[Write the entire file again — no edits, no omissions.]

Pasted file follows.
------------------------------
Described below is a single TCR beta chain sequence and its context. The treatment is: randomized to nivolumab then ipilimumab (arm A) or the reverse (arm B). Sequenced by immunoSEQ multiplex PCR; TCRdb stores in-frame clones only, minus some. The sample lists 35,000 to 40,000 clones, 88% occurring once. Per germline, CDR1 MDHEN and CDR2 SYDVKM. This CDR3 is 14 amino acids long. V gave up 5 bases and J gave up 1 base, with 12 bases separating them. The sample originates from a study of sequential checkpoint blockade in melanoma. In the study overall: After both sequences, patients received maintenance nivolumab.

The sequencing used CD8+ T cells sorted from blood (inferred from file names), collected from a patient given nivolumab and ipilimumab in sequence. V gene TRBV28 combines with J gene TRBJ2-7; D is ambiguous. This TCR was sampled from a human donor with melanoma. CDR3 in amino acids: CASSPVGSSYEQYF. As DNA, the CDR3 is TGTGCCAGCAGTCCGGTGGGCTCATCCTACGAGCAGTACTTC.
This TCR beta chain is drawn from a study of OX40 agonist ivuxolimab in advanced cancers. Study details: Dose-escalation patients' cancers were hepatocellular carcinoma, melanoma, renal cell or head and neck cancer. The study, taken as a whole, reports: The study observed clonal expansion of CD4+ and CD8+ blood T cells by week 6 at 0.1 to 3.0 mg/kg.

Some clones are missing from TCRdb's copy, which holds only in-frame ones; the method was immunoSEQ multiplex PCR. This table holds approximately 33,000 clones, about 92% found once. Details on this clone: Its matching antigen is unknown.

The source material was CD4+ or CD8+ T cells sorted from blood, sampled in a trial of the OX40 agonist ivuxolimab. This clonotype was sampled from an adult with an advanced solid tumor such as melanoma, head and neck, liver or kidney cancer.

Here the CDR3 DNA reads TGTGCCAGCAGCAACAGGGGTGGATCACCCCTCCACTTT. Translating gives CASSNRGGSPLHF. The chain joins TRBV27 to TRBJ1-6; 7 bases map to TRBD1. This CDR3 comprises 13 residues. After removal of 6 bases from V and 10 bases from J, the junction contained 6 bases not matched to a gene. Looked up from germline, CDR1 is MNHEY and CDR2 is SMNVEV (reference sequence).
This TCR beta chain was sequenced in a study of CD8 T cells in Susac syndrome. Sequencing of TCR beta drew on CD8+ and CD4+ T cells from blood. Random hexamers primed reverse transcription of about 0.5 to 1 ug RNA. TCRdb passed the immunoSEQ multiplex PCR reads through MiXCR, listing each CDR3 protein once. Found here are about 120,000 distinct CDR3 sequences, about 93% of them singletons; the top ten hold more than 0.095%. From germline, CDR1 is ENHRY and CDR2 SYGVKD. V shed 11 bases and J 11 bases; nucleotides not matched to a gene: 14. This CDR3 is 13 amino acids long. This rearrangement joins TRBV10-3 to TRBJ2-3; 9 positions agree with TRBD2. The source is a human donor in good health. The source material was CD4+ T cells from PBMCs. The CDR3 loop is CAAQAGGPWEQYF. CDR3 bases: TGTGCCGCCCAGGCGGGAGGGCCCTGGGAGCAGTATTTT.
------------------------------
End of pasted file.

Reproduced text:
Described below is a single TCR beta chain sequence and its context. The treatment is: randomized to nivolumab then ipilimumab (arm A) or the reverse (arm B). Sequenced by immunoSEQ multiplex PCR; TCRdb stores in-frame clones only, minus some. The sample lists 35,000 to 40,000 clones, 88% occurring once. Per germline, CDR1 MDHEN and CDR2 SYDVKM. This CDR3 is 14 amino acids long. V gave up 5 bases and J gave up 1 base, with 12 bases separating them. The sample originates from a study of sequential checkpoint blockade in melanoma. In the study overall: After both sequences, patients received maintenance nivolumab.

The sequencing used CD8+ T cells sorted from blood (inferred from file names), collected from a patient given nivolumab and ipilimumab in sequence. V gene TRBV28 combines with J gene TRBJ2-7; D is ambiguous. This TCR was sampled from a human donor with melanoma. CDR3 in amino acids: CASSPVGSSYEQYF. As DNA, the CDR3 is TGTGCCAGCAGTCCGGTGGGCTCATCCTACGAGCAGTACTTC.
This TCR beta chain is drawn from a study of OX40 agonist ivuxolimab in advanced cancers. Study details: Dose-escalation patients' cancers were hepatocellular carcinoma, melanoma, renal cell or head and neck cancer. The study, taken as a whole, reports: The study observed clonal expansion of CD4+ and CD8+ blood T cells by week 6 at 0.1 to 3.0 mg/kg.

Some clones are missing from TCRdb's copy, which holds only in-frame ones; the method was immunoSEQ multiplex PCR. This table holds approximately 33,000 clones, about 92% found once. Details on this clone: Its matching antigen is unknown.

The source material was CD4+ or CD8+ T cells sorted from blood, sampled in a trial of the OX40 agonist ivuxolimab. This clonotype was sampled from an adult with an advanced solid tumor such as melanoma, head and neck, liver or kidney cancer.

Here the CDR3 DNA reads TGTGCCAGCAGCAACAGGGGTGGATCACCCCTCCACTTT. Translating gives CASSNRGGSPLHF. The chain joins TRBV27 to TRBJ1-6; 7 bases map to TRBD1. This CDR3 comprises 13 residues. After removal of 6 bases from V and 10 bases from J, the junction contained 6 bases not matched to a gene. Looked up from germline, CDR1 is MNHEY and CDR2 is SMNVEV (reference sequence).
This TCR beta chain was sequenced in a study of CD8 T cells in Susac syndrome. Sequencing of TCR beta drew on CD8+ and CD4+ T cells from blood. Random hexamers primed reverse transcription of about 0.5 to 1 ug RNA. TCRdb passed the immunoSEQ multiplex PCR reads through MiXCR, listing each CDR3 protein once. Found here are about 120,000 distinct CDR3 sequences, about 93% of them singletons; the top ten hold more than 0.095%. From germline, CDR1 is ENHRY and CDR2 SYGVKD. V shed 11 bases and J 11 bases; nucleotides not matched to a gene: 14. This CDR3 is 13 amino acids long. This rearrangement joins TRBV10-3 to TRBJ2-3; 9 positions agree with TRBD2. The source is a human donor in good health. The source material was CD4+ T cells from PBMCs. The CDR3 loop is CAAQAGGPWEQYF. CDR3 bases: TGTGCCGCCCAGGCGGGAGGGCCCTGGGAGCAGTATTTT.